Another unpleasant thing engulfing society is Political Correctness. In various places, in various eras, being Politically Correct has meant different things. In the Southern United States, before the Civil War, it meant supporting slavery. After the Civil War, in those same places, it often meant romanticizing slavery and discriminating against those of African ancestry. In Nazi Germany, it meant persecuting Jews.
Today, Political Correctness means putting up a false, patronizing, obviously insincere pretense of sensitivity, to overcompensate for deep-seated bigotry. In effect, to be "Maude," rather than "Archie Bunker." It means calling the indigenous people of North and South America "Native Americans," even though (I've been told) most such individuals prefer to be called "Indians." It means replacing the technically correct term "illegal alien" with the oxymoronic one "illegal immigrant," out of fear that the former might have bad connotations (and effectively giving it bad connotations). It means coming up with an endless vicious cycle of euphemisms for terms that somebody, somewhere, might construe as insulting (while conveniently neglecting the possibility that the implication that members of a group need to be protected from such terms might in itself be taken as an insult).
I believe that people should be called what they want to be called. For example, if Avery Brooks ("Captain Benjamin Sisko," from Star Trek: Deep Space Nine) prefers to be called a "brown" man, rather than a "black" man (a preference he has, if memory serves correctly, expressed publicly on a number of occasions), who am I to argue? And what right has anybody else to argue? If nothing else, Mr. Brooks has chosen a more accurate description of his skin color than the more common term. For my own part, I agree with the sentiment George Carlin once expressed, that "white" is rather a bland, colorless term for people of Northern European ancestry, and for that reason, if one needs to refer to me by my ethnicity at all (which one shouldn't have to), I would prefer to be referred to as a "honkie" (or, as George Carlin once suggested, a "blue-eyed devil").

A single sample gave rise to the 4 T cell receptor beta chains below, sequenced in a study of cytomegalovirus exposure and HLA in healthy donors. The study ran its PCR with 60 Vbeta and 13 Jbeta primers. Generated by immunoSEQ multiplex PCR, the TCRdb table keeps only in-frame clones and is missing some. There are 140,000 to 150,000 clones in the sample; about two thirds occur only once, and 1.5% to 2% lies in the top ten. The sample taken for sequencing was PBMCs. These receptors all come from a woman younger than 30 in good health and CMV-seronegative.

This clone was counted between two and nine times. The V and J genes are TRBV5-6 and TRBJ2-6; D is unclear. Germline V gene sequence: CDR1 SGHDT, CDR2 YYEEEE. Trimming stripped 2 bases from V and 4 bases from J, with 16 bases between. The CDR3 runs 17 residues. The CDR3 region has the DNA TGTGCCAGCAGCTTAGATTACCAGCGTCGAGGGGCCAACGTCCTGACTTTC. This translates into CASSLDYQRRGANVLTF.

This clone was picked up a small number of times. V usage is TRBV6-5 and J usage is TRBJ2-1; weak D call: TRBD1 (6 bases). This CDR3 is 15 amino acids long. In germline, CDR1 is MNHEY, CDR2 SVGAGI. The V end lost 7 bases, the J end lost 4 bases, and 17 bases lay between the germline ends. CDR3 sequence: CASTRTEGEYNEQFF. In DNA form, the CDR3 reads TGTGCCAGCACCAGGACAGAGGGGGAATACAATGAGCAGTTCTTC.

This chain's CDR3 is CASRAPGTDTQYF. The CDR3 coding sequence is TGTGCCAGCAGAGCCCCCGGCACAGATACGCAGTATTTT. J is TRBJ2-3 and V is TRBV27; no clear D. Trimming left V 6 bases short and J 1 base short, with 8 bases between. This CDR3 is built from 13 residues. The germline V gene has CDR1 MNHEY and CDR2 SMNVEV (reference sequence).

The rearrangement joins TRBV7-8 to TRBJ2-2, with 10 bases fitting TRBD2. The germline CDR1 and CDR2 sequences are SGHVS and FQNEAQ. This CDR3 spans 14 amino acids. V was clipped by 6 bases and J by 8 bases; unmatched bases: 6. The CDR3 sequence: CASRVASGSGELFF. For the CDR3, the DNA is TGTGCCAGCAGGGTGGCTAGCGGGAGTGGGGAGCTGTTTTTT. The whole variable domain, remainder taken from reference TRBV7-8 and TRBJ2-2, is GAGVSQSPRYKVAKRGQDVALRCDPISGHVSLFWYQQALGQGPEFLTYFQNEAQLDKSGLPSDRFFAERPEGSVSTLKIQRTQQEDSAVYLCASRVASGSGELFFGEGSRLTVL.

"Sensitivity Training" has become an unfortunate afterbirth of the current meaning of "Political Correctness." Unfortunate because all too often, it fails to instill any genuine sensitivity whatsoever, instead simply making people afraid to speak their minds. True sensitivity, like true insensitivity, is a thing of the heart, and a weekend retreat is unlikely to undo the effects of one's upbringing.
Note that this does not mean one should freely act on whatever bigoted impulses one should have. If a person's mind is so open as to be entirely free of any form of prejudice, then it's probably either so open as to leave that person either fatally gullible, or incapable of forming opinions, or both. But if one subjects one's own preconceived ideas to the same sort of critical thinking one applies to advertisements, then one can recognize a bigoted impulse for what it is, master it, and choose not to act on it. And that is the thing that separates real sensitivity from Political Correctness: it involves the application of critical thinking, rather than simply doing what one is told. Similarly, there is nothing inherently wrong with ethnic humor, provided that the humor is genuine, rather than simply a slur. The solution: either make oneself (or one's ancestry) the butt of the joke, or make it about a purely fictional ethnic group, or tell the joke in such a way that it insults bigotry as a thing in itself. For example, because I am part Norwegian, I tell a number of jokes about my (entirely fictitious) Uncle Lars. And similarly, most of my "lightbulb" jokes are about species that exist only in science fiction (e.g.: How many Vulcans does it take to change a lightbulb? Where is the logic in constructing lightbulbs that require changing?). And to be insulted by a "redneck" joke, one would have to admit to being a redneck.
James H. H. Lampert